France joins race to digitize world’s books – sort of

Amid the flat, wide fields of central France, a team of re-trained secretaries and IT experts is packaging Europe’s literary heritage for the digital era…

The company they work for, Safig, is one of the few European firms to digitize books, using automatic and human page-turners. That places them right at the center of France’s plan for a massive online library, and its attempts to negotiate a digital books deal with U.S. internet giant Google…

Fans of France’s 750 million euro scheme to digitize its libraries and museums see it as a union of cultural pride and industrial strategy — Bruno Racine, head of the Bibliotheque Nationale de France, is also a strategic advisor to NATO, the military alliance.

Skeptics point out that Google’s 10 million digitized books dwarf any French effort so far, such as Safig’s three-year contract to scan 300,000 books for the Bibliotheque Nationale.

One possible outcome is a compromise with Google that would accelerate mass digitization…

France has said it is ready to talk to Google over a joint project, but wants to extract far more generous terms than other partners — for example, through a free book swap.

That stance marks a shift in attitude following the departure of Jean-Noel Jeanneney as director of the Bibliotheque Nationale de France in 2007. Jeanneney was a fierce Google critic and even wrote a book attacking the company’s book project as a threat to non-Anglophone culture.

Under the deal, the Bibliotheque Nationale could let Google use the digitized books and in return would have free access to Google’s far bigger collection.

“We welcome the spirit of the proposal,” Google spokesman Simon Morrison said. “We are happy to talk.”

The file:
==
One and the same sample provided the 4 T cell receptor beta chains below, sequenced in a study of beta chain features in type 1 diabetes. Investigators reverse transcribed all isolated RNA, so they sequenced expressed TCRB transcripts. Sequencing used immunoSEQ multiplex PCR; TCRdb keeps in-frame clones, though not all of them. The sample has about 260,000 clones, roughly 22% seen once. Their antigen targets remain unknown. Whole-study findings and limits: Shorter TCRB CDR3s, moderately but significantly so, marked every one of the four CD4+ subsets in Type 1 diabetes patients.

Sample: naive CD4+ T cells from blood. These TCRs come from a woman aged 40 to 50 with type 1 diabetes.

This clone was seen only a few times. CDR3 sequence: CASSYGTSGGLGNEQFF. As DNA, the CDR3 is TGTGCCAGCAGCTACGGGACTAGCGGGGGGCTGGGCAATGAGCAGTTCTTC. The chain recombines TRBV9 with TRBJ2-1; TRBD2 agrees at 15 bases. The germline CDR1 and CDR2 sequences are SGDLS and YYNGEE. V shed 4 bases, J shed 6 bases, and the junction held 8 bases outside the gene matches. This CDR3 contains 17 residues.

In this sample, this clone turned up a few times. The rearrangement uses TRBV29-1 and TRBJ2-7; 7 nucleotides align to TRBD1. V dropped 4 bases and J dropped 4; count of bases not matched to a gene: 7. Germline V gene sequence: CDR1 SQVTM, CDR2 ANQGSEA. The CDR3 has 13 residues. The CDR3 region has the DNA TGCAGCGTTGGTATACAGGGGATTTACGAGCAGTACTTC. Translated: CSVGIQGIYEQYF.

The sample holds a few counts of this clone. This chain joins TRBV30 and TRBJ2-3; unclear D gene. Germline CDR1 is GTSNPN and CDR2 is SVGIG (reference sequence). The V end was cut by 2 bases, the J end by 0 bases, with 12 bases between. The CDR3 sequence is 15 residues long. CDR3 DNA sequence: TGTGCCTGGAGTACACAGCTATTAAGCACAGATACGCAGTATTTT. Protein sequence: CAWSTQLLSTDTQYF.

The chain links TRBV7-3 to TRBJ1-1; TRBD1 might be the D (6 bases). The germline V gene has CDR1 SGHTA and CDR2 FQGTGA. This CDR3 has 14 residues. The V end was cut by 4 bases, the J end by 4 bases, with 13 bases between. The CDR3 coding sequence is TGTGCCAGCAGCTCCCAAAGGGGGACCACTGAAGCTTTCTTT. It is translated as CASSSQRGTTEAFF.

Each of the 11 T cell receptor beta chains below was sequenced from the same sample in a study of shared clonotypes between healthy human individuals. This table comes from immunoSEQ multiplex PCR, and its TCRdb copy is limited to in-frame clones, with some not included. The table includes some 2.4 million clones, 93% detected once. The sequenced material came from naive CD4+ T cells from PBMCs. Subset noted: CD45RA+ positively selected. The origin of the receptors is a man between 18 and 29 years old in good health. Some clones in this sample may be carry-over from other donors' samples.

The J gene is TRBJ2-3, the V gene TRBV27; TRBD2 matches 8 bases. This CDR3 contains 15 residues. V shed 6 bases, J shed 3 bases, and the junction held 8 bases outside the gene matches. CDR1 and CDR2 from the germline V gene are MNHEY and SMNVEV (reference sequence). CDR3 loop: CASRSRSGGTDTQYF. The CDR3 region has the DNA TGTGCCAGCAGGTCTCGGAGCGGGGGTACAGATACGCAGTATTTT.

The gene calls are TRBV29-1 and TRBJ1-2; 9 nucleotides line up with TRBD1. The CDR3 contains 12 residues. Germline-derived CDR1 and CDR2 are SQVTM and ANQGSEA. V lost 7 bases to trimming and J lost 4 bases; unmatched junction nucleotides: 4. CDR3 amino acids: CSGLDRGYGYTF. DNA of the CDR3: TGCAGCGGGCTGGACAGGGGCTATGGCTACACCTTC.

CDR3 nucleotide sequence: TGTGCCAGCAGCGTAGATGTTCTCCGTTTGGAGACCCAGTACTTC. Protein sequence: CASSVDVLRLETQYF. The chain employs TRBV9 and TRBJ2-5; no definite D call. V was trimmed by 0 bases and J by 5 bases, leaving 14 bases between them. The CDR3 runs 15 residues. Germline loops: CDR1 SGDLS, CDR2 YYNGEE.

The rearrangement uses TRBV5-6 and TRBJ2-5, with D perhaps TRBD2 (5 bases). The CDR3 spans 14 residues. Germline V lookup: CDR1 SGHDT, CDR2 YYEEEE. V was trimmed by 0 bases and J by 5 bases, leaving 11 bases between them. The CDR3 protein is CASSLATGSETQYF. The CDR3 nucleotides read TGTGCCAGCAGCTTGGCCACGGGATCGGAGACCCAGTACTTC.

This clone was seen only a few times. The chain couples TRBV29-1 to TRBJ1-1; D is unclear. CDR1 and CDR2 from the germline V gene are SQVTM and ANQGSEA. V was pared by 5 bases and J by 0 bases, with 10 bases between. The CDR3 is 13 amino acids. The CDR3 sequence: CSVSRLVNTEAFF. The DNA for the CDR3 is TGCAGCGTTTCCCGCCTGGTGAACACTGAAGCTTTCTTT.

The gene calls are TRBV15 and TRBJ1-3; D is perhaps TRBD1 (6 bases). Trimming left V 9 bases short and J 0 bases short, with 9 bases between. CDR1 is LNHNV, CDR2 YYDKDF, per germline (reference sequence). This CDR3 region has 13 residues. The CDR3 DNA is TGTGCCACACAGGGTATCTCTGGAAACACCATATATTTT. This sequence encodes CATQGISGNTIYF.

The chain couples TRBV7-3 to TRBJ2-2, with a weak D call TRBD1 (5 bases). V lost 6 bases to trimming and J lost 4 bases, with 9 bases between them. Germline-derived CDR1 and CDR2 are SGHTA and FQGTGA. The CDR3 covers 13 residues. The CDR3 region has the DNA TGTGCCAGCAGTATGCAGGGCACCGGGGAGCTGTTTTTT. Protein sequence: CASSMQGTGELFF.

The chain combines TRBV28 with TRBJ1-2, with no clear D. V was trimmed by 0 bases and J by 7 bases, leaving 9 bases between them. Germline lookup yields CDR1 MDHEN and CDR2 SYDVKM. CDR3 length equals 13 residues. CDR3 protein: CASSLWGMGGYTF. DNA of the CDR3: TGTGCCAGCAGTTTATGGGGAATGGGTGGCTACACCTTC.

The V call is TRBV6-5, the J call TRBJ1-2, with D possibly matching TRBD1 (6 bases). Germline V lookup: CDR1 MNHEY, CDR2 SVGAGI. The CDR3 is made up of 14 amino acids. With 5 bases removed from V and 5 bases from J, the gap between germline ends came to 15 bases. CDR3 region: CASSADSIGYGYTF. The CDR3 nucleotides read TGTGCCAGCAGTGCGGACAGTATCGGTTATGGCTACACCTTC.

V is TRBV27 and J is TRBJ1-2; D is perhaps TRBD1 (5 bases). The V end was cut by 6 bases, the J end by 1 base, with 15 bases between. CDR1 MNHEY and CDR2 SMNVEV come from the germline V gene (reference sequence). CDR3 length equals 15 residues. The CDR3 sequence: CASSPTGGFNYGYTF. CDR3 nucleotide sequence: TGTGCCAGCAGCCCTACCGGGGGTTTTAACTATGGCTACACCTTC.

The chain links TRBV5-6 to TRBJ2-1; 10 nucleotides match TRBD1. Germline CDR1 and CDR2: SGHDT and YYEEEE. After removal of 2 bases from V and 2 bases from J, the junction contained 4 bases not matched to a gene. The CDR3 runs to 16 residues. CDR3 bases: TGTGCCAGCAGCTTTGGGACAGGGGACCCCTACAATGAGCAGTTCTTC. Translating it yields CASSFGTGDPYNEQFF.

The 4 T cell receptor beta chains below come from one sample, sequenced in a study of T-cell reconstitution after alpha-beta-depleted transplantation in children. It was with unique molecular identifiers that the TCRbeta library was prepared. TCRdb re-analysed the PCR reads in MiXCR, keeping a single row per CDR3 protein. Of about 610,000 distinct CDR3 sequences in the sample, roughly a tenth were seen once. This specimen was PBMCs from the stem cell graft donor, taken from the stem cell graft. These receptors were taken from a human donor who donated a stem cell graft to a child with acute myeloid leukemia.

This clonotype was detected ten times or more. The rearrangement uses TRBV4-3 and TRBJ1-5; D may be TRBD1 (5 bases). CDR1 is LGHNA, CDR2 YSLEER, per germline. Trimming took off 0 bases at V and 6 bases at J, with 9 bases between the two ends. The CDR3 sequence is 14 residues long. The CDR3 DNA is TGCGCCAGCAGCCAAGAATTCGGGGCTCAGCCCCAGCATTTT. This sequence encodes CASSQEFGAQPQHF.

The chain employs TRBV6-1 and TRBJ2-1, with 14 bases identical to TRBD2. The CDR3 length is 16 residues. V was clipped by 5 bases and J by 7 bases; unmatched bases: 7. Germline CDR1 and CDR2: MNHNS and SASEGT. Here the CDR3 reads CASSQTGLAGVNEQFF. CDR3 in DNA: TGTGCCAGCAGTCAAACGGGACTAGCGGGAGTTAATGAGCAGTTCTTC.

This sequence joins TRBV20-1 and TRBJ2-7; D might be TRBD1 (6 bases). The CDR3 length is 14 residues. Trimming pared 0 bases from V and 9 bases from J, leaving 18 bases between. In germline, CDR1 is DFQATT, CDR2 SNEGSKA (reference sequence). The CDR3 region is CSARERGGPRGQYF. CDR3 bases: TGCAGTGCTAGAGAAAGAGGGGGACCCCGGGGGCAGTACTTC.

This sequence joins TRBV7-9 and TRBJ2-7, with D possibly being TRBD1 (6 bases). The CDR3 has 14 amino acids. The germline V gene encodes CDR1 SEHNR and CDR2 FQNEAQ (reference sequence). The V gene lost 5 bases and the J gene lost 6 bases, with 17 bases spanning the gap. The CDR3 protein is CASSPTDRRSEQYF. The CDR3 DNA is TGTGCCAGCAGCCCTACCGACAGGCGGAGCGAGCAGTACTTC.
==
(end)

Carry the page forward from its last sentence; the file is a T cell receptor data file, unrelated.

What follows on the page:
It’s always good for a chuckle to watch nations fight cultural battles against global communications. There are people in French letters who still oppose translations into other languages. Or they will only allow specific languages in translation.

I had a friend in Warsaw who quite legally translated French classics into Polish – and also enjoined by the owners of IP rights not to translate the same works into English on occasion.

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4 comments

  1. Mr. Fusion

    These antique books are prized for two reasons.

    The first is their intrinsic value as an antique. The beautiful calligraphy. The beautiful hand stitched binding. The soft vellum pages. Tooled leather covers.

    The second value is for their content. Having the contents readily available saves the actual books from human contact. Now anyone can read the book as it was originally published (if they can follow the language and hand writing/typeset).

    How can anyone disagree with allowing these classics to be opened to the public?

  2. Richard

    The only reason some French refer to any possible agreement with Google as a “Faustian bargain” is because Google is in the private sector and hence, per se and a priori, presumed evil (street-side pattiseries are too small to be evil, but any large foreign firm must be). Worse, Google’s project dwarfs that of the French government. Maybe France’s state foray into technology will work out as well in this instance as Minitel did 20 years ago (and we all know the French invented the internet as it exists today even before Al Gore).

    • Mr. Fusion

      As I understand, Google is putting these books into the public domain. They are not keeping any rights for them self.

      • Cinaedh

        To be or not to be – that is the question:

        Another great question is: doesn’t reading makes you hungry? How about a Quarter Pounder from McDonald’s?

        Whether ’tis nobler in the mind to suffer
        The slings and arrows of outrageous fortune,
        Or to take arms against a sea of troubles
        And, by opposing, end them.

        You can end your hunger at Taco Bell – Think outside the bun!

        To die, to sleep⎯
        No more – and by a sleep to say we end
        The heartache and the thousand natural shocks
        That flesh is heir to – ‘tis a consummation
        Devoutly to be wished.

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